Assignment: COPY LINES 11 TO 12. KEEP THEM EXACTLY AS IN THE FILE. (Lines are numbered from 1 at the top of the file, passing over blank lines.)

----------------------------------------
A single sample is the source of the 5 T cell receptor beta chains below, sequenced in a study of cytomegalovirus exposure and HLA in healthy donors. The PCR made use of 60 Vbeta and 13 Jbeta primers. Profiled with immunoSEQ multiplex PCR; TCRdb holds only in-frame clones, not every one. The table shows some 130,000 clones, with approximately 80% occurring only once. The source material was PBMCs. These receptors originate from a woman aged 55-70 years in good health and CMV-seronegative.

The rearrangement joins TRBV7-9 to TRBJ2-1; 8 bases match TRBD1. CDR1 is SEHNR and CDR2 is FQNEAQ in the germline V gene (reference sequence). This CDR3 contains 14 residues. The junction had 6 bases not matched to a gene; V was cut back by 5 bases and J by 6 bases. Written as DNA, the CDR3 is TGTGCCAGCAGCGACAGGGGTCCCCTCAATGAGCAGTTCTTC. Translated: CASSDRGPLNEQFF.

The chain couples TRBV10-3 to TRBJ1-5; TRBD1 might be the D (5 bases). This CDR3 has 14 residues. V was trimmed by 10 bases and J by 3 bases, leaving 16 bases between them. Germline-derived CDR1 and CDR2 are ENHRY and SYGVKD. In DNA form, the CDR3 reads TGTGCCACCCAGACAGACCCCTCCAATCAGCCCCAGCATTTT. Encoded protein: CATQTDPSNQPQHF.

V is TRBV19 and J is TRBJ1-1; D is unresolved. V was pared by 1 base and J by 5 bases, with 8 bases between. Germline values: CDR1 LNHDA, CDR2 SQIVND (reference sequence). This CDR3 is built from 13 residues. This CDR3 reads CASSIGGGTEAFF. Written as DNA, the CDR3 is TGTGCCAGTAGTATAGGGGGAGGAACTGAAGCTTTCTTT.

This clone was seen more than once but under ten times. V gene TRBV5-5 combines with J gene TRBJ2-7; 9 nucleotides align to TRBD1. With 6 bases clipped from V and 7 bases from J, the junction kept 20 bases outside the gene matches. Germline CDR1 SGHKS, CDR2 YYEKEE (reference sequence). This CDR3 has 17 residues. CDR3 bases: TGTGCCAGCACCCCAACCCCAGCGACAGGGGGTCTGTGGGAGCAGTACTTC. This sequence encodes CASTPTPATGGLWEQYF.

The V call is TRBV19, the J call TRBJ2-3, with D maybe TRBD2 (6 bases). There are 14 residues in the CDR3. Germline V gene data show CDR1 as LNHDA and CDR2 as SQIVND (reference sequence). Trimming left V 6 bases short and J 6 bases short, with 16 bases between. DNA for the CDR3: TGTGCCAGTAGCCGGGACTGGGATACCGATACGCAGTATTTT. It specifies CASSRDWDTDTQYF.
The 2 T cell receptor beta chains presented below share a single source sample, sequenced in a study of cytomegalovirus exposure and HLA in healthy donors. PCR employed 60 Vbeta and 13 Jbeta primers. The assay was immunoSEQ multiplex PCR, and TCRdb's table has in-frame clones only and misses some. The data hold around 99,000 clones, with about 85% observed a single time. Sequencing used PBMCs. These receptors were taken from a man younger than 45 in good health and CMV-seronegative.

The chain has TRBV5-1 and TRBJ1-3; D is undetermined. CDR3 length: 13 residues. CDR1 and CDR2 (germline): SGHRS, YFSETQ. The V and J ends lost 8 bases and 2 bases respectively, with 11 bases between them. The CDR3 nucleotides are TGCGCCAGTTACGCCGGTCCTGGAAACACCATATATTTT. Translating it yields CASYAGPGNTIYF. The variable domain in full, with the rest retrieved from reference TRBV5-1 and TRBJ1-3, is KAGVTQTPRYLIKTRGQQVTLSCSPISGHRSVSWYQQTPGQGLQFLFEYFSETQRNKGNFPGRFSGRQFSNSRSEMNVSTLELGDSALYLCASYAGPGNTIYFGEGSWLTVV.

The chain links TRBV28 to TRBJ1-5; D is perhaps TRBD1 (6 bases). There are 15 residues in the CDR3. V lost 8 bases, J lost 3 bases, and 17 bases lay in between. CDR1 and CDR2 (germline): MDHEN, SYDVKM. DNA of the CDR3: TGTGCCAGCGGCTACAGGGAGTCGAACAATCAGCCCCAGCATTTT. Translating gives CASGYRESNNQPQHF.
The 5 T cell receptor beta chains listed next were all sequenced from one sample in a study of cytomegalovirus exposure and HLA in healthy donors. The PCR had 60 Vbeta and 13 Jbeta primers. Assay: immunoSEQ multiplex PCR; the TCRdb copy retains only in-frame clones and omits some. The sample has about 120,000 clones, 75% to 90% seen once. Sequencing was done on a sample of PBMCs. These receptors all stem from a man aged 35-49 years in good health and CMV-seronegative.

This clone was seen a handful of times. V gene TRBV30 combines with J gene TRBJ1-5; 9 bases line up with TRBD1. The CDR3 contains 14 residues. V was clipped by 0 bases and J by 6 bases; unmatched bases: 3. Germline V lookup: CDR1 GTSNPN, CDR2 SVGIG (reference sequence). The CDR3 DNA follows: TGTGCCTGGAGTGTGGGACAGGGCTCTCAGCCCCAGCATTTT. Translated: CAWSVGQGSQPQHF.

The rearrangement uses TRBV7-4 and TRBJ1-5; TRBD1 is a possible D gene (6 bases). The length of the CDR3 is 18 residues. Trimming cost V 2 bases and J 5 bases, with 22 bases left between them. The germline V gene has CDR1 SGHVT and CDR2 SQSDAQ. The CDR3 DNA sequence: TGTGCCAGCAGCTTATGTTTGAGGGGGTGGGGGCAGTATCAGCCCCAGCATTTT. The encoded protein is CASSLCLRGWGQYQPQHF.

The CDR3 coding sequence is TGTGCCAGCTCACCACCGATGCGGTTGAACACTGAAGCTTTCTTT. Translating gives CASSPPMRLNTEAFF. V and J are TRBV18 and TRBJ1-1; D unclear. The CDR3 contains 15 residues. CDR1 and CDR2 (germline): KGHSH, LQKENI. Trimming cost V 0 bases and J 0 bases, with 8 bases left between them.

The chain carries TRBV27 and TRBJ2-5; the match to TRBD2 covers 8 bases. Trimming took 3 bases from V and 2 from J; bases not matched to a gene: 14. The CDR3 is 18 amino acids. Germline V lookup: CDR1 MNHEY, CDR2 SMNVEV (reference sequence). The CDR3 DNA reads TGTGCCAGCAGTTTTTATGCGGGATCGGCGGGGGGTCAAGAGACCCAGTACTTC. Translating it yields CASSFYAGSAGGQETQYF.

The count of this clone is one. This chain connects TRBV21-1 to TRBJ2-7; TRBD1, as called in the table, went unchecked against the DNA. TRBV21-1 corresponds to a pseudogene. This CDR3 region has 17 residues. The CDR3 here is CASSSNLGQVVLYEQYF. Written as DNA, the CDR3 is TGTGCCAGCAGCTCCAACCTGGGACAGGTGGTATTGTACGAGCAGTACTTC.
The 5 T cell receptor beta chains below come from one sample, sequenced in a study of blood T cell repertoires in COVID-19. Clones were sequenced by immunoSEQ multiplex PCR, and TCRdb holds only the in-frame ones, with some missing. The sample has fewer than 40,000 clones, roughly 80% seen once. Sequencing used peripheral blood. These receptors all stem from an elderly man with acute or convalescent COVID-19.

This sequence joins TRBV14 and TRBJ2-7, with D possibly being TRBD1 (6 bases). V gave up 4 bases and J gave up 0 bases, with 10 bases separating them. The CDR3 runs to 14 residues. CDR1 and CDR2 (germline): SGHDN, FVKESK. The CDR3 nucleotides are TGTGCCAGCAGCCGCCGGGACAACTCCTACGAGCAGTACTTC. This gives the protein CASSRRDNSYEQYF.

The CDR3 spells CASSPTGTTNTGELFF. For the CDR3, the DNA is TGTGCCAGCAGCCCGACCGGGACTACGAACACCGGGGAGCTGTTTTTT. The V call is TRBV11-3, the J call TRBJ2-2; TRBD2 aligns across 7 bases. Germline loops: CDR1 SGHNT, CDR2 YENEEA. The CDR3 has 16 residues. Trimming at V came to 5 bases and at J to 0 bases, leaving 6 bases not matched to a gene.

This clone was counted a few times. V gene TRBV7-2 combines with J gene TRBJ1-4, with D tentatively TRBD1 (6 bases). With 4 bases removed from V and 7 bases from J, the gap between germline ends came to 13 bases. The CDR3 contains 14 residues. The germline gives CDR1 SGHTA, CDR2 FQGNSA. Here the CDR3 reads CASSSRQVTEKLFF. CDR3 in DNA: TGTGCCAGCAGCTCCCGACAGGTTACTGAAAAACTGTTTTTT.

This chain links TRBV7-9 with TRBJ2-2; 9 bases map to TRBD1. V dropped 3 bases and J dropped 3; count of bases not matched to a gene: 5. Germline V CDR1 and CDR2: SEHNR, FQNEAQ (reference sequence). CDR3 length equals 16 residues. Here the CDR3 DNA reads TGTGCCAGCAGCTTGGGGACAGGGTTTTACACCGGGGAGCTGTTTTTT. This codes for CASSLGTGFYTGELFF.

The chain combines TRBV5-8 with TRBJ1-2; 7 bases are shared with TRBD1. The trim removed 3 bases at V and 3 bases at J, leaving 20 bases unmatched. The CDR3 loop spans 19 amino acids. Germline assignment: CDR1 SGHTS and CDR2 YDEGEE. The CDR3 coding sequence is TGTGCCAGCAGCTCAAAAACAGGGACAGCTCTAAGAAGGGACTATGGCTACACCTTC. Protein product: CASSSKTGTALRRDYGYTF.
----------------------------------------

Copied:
This clone was seen a handful of times. V gene TRBV30 combines with J gene TRBJ1-5; 9 bases line up with TRBD1. The CDR3 contains 14 residues. V was clipped by 0 bases and J by 6 bases; unmatched bases: 3. Germline V lookup: CDR1 GTSNPN, CDR2 SVGIG (reference sequence). The CDR3 DNA follows: TGTGCCTGGAGTGTGGGACAGGGCTCTCAGCCCCAGCATTTT. Translated: CAWSVGQGSQPQHF.

The rearrangement uses TRBV7-4 and TRBJ1-5; TRBD1 is a possible D gene (6 bases). The length of the CDR3 is 18 residues. Trimming cost V 2 bases and J 5 bases, with 22 bases left between them. The germline V gene has CDR1 SGHVT and CDR2 SQSDAQ. The CDR3 DNA sequence: TGTGCCAGCAGCTTATGTTTGAGGGGGTGGGGGCAGTATCAGCCCCAGCATTTT. The encoded protein is CASSLCLRGWGQYQPQHF.